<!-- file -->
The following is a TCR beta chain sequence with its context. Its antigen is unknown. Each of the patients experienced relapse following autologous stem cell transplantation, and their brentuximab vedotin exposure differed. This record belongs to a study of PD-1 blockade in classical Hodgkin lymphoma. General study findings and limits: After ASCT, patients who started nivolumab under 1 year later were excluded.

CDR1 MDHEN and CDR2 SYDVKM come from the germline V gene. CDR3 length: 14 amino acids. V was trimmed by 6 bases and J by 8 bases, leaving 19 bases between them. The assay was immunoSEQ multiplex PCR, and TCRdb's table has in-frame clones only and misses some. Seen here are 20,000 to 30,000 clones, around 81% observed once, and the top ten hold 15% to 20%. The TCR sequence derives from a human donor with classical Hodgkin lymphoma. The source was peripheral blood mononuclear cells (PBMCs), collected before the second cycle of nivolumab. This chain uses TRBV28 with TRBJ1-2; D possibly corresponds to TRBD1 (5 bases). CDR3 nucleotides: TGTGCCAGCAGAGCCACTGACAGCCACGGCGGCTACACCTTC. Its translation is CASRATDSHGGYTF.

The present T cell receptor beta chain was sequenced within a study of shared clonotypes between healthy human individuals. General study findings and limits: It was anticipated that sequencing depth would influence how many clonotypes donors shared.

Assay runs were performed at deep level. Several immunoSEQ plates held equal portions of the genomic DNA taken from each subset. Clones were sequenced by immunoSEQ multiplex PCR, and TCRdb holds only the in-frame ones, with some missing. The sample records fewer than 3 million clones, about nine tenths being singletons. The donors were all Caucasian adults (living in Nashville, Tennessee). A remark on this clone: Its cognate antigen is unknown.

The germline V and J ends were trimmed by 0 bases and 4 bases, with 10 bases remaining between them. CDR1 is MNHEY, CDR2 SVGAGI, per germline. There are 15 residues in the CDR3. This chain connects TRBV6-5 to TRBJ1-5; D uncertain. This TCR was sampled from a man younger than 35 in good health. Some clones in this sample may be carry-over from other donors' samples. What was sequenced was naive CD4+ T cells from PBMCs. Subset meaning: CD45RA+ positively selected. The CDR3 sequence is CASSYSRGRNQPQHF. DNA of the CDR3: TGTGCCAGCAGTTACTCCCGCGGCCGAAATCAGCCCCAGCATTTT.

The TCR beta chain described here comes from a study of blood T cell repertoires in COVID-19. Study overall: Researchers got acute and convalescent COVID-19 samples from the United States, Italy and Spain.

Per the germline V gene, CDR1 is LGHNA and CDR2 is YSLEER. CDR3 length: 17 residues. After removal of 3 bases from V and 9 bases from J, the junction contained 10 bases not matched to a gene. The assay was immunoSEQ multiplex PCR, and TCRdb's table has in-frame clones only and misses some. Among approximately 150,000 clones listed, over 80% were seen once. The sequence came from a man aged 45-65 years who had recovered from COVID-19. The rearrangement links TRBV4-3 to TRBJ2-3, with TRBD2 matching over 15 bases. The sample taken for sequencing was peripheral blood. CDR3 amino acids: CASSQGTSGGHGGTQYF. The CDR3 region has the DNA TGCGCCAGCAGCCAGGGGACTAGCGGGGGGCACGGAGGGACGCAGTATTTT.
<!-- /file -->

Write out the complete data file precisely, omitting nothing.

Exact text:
The following is a TCR beta chain sequence with its context. Its antigen is unknown. Each of the patients experienced relapse following autologous stem cell transplantation, and their brentuximab vedotin exposure differed. This record belongs to a study of PD-1 blockade in classical Hodgkin lymphoma. General study findings and limits: After ASCT, patients who started nivolumab under 1 year later were excluded.

CDR1 MDHEN and CDR2 SYDVKM come from the germline V gene. CDR3 length: 14 amino acids. V was trimmed by 6 bases and J by 8 bases, leaving 19 bases between them. The assay was immunoSEQ multiplex PCR, and TCRdb's table has in-frame clones only and misses some. Seen here are 20,000 to 30,000 clones, around 81% observed once, and the top ten hold 15% to 20%. The TCR sequence derives from a human donor with classical Hodgkin lymphoma. The source was peripheral blood mononuclear cells (PBMCs), collected before the second cycle of nivolumab. This chain uses TRBV28 with TRBJ1-2; D possibly corresponds to TRBD1 (5 bases). CDR3 nucleotides: TGTGCCAGCAGAGCCACTGACAGCCACGGCGGCTACACCTTC. Its translation is CASRATDSHGGYTF.

The present T cell receptor beta chain was sequenced within a study of shared clonotypes between healthy human individuals. General study findings and limits: It was anticipated that sequencing depth would influence how many clonotypes donors shared.

Assay runs were performed at deep level. Several immunoSEQ plates held equal portions of the genomic DNA taken from each subset. Clones were sequenced by immunoSEQ multiplex PCR, and TCRdb holds only the in-frame ones, with some missing. The sample records fewer than 3 million clones, about nine tenths being singletons. The donors were all Caucasian adults (living in Nashville, Tennessee). A remark on this clone: Its cognate antigen is unknown.

The germline V and J ends were trimmed by 0 bases and 4 bases, with 10 bases remaining between them. CDR1 is MNHEY, CDR2 SVGAGI, per germline. There are 15 residues in the CDR3. This chain connects TRBV6-5 to TRBJ1-5; D uncertain. This TCR was sampled from a man younger than 35 in good health. Some clones in this sample may be carry-over from other donors' samples. What was sequenced was naive CD4+ T cells from PBMCs. Subset meaning: CD45RA+ positively selected. The CDR3 sequence is CASSYSRGRNQPQHF. DNA of the CDR3: TGTGCCAGCAGTTACTCCCGCGGCCGAAATCAGCCCCAGCATTTT.

The TCR beta chain described here comes from a study of blood T cell repertoires in COVID-19. Study overall: Researchers got acute and convalescent COVID-19 samples from the United States, Italy and Spain.

Per the germline V gene, CDR1 is LGHNA and CDR2 is YSLEER. CDR3 length: 17 residues. After removal of 3 bases from V and 9 bases from J, the junction contained 10 bases not matched to a gene. The assay was immunoSEQ multiplex PCR, and TCRdb's table has in-frame clones only and misses some. Among approximately 150,000 clones listed, over 80% were seen once. The sequence came from a man aged 45-65 years who had recovered from COVID-19. The rearrangement links TRBV4-3 to TRBJ2-3, with TRBD2 matching over 15 bases. The sample taken for sequencing was peripheral blood. CDR3 amino acids: CASSQGTSGGHGGTQYF. The CDR3 region has the DNA TGCGCCAGCAGCCAGGGGACTAGCGGGGGGCACGGAGGGACGCAGTATTTT.